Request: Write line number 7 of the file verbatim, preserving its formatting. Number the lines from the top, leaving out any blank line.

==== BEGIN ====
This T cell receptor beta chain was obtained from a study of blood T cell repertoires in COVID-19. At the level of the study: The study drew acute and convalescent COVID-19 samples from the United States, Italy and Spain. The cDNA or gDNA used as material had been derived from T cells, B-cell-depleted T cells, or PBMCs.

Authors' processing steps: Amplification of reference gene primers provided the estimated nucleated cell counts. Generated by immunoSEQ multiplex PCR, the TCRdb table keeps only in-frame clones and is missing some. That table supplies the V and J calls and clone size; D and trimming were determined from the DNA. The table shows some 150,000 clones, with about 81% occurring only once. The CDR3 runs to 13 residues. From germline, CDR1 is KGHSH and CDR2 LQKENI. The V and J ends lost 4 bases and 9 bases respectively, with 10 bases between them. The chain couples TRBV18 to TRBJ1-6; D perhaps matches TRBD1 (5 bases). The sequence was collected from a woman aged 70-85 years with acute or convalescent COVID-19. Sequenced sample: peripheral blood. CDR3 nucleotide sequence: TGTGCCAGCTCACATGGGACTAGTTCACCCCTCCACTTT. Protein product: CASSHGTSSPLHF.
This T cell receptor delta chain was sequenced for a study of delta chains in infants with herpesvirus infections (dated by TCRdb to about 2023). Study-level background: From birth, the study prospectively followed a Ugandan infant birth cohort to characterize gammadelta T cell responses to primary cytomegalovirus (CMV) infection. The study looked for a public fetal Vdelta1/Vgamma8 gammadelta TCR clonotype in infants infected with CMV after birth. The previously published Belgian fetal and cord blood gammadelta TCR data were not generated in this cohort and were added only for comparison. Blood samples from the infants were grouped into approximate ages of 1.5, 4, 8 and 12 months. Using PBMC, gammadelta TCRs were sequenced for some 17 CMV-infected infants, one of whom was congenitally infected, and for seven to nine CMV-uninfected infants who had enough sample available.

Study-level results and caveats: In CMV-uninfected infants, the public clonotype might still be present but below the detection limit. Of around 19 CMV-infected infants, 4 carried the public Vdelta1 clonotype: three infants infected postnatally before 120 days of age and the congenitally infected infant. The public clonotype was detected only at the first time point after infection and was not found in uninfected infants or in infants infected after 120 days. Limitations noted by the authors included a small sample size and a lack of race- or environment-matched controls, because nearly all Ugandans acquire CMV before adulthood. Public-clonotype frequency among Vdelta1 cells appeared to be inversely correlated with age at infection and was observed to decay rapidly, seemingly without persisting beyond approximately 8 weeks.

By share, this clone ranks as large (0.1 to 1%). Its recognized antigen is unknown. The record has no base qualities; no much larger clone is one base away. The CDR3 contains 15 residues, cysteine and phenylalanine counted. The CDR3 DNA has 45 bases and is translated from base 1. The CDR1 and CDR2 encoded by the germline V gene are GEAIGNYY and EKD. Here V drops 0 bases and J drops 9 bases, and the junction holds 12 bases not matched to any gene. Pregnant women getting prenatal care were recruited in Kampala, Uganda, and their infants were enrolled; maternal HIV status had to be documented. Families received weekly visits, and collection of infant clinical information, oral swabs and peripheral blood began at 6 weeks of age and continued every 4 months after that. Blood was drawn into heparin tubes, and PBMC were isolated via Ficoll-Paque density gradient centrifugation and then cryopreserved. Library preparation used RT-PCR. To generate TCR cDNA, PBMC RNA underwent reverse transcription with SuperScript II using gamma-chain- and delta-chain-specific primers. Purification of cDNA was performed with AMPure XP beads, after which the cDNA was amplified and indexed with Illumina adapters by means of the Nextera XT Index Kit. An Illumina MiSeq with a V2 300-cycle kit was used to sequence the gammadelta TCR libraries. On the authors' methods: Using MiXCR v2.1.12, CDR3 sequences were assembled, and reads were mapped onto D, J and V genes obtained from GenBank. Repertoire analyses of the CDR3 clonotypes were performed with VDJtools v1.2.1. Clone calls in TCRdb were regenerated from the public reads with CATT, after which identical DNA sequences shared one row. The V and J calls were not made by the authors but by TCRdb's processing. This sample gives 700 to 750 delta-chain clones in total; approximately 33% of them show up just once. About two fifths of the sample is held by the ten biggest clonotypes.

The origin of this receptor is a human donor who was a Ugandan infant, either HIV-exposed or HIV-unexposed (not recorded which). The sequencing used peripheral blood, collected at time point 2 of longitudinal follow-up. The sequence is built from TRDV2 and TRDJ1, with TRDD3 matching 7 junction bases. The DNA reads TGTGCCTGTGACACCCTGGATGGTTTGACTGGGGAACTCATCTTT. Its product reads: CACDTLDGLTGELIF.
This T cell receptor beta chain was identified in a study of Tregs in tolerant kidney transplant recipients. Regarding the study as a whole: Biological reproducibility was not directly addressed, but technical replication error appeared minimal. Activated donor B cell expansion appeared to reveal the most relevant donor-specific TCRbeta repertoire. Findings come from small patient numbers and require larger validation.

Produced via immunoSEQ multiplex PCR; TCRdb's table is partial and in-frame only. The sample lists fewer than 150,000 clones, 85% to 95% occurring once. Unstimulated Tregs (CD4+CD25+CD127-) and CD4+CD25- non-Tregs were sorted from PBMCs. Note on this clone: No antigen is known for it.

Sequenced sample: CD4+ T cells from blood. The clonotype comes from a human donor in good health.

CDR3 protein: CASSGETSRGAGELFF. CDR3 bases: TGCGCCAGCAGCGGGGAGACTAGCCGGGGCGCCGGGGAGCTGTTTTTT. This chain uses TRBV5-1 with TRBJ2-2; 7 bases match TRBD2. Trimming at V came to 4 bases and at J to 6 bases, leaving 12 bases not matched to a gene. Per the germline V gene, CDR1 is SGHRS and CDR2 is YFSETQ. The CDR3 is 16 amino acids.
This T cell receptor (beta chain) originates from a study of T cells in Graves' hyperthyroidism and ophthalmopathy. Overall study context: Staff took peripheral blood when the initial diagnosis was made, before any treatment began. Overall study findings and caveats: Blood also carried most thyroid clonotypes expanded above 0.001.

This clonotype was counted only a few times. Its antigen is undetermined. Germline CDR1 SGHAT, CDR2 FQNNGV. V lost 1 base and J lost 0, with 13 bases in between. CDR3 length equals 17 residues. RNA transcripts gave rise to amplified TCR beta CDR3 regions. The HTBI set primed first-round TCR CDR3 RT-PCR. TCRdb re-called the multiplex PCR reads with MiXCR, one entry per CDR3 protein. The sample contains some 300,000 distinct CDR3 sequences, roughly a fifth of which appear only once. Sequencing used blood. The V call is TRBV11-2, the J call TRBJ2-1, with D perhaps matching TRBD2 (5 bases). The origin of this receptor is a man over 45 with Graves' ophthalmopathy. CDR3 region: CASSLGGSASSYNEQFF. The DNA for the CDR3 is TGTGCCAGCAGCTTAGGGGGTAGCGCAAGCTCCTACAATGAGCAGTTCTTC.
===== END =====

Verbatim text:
This T cell receptor beta chain was identified in a study of Tregs in tolerant kidney transplant recipients. Regarding the study as a whole: Biological reproducibility was not directly addressed, but technical replication error appeared minimal. Activated donor B cell expansion appeared to reveal the most relevant donor-specific TCRbeta repertoire. Findings come from small patient numbers and require larger validation.